FL MORRIS / FMORRIS@STARBULLETIN.COM
Manny Mattos, a retired Honolulu policeman who moved his family to the Big Island, organized an emergency notification and evacuation team so they could take care of themselves in a disaster. Mattos, above, sits with his daughter, Leialoha-ann Mattos, and the Hawaiian war clubs (niho leiomano) he makes as a hobby.
Retired policeman keeps community tsunami-ready
Retired Honolulu policeman Manny Mattos moved in 2000 from Waipahu to Hawaiian Paradise Park on the Big Island and went back to work as a volunteer to create tsunami awareness.
Many people in the community had moved from the mainland and had little or no understanding of tsunamis or other natural disasters, he said.
Paradise Park encompasses 3.5 miles in a tsunami evacuation zone and has 1,080 lots, 40 percent with homes, he said. "It would be a momentous task to notify everyone. Probably some wouldn't hear sirens.
"I felt maybe we should organize and help ourselves and not be dependent on Civil Defense to help in evacuating people."
Mattos got about 20 residents together in February 2006 and formed an emergency notification and evacuation team.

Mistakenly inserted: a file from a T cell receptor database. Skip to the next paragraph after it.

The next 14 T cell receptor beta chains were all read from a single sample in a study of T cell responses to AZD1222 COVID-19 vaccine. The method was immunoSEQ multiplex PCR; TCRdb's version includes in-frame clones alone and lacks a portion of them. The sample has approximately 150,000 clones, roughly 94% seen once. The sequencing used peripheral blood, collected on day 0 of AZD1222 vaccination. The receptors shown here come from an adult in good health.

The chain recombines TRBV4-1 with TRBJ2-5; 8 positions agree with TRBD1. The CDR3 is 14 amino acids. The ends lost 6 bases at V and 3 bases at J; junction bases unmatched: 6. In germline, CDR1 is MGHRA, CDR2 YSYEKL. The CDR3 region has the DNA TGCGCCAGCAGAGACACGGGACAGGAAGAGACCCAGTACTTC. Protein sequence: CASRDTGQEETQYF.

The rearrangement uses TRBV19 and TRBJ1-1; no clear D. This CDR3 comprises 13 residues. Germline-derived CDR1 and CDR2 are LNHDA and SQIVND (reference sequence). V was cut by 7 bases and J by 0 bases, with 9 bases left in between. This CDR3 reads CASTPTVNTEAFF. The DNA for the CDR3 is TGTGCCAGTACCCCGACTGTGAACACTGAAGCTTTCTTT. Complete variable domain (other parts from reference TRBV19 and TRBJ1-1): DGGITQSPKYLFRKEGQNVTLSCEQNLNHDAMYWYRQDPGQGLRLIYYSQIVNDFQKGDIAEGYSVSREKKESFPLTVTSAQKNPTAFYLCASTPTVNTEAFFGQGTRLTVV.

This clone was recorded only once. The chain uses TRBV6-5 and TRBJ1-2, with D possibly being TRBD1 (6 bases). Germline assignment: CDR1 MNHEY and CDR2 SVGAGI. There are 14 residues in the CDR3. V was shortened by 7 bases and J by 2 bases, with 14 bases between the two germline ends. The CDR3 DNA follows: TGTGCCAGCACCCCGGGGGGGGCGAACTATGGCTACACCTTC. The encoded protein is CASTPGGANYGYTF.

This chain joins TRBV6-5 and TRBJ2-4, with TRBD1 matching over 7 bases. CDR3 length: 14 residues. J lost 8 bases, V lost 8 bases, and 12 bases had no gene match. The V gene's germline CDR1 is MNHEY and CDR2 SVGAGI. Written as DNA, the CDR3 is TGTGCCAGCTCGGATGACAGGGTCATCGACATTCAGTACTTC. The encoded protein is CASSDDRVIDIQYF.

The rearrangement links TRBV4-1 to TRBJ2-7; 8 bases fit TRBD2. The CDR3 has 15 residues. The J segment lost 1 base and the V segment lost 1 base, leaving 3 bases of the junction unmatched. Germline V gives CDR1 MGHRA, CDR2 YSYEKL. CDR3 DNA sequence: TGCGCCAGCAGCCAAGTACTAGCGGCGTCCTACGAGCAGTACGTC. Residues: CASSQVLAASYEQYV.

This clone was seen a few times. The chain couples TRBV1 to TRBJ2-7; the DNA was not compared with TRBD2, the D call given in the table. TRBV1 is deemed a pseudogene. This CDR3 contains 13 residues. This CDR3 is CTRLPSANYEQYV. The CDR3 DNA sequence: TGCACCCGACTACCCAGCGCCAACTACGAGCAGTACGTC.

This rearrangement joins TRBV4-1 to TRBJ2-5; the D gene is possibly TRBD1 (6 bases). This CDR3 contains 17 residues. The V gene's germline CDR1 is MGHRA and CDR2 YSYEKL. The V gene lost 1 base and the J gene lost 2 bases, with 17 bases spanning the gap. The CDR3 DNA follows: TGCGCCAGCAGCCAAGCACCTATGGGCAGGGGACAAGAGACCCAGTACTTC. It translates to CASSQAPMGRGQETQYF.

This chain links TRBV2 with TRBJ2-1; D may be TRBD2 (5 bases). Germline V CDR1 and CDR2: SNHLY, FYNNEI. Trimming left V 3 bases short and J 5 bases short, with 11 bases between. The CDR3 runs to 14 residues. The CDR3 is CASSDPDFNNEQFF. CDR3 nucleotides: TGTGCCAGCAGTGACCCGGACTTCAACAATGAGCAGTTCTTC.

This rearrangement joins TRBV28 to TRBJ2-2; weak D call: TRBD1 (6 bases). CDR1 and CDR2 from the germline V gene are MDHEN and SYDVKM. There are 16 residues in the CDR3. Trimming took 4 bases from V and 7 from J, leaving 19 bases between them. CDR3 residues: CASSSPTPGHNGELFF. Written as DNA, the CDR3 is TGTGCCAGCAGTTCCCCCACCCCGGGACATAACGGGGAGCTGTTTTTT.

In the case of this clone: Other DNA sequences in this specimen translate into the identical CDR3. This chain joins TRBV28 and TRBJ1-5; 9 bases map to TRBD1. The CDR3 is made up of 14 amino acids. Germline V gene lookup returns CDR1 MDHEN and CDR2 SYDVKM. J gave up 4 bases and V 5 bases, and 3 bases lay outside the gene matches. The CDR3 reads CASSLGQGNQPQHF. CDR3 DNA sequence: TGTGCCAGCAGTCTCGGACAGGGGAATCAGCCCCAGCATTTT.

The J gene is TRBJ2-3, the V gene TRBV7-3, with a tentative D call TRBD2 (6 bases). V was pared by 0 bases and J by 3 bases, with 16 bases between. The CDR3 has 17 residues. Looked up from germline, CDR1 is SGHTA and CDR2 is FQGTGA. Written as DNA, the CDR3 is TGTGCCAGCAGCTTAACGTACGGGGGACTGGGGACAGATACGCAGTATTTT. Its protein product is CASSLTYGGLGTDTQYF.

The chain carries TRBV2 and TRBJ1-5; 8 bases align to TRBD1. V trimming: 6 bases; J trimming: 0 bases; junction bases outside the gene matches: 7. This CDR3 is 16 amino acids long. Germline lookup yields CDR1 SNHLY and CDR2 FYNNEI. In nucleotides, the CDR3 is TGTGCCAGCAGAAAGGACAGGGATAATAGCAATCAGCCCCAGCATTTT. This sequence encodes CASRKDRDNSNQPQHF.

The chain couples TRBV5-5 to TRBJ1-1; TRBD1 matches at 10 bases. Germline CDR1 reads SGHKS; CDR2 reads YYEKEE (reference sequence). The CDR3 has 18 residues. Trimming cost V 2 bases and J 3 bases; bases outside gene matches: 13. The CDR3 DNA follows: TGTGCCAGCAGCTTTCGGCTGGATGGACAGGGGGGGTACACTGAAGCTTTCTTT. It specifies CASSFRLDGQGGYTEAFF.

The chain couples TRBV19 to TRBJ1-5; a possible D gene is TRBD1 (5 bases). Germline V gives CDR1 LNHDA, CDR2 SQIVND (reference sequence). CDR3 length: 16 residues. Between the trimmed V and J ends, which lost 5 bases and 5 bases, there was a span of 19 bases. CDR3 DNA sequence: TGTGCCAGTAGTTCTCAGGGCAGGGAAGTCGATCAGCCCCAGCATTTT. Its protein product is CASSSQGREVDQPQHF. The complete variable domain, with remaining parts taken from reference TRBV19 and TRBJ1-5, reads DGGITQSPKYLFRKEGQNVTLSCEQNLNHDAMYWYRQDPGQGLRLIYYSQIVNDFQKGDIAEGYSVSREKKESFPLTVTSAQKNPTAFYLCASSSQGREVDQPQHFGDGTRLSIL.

The volunteers held their first tsunami exercise and two-way radio test yesterday on the anniversary of the disastrous 1946 tsunami.
Mattos said their first responsibility was to educate residents about natural disasters and preparedness, and they had huge turnouts at informational meetings.
The team is working with the Police Department and volunteer fire department in the Paradise Park area to assist in an emergency, he said. They will staff checkpoints in and out of the tsunami inundation zone and use bullhorns to alert people, he said.
They have identified residents with special needs and are working with them to make sure they are cared for in an emergency, he said.
Noted for creating Hawaiian war clubs out of endemic woods, Mattos has taken on yet another challenge to increase disaster awareness.
"The biggest obstacle Civil Defense has is in educating people," he said. "We've got to start with elementary schools."
His daughter is in second grade at Keeau Elementary School, so he talked to her class about tsunamis, what to look for if they are at the beach or the ground is shaking, he said.
While at the school, he learned it had received one of the National Oceanic and Atmospheric Administration's all-hazard weather radios but did not know how to program it.
So he helped that school and others on the Big Island set up the radios and has volunteered to do the same for other schools in the state.
Mattos also created a tsunami presentation with NOAA handouts for school lectures and will speak at Big Island schools throughout April, Tsunami Awareness Month.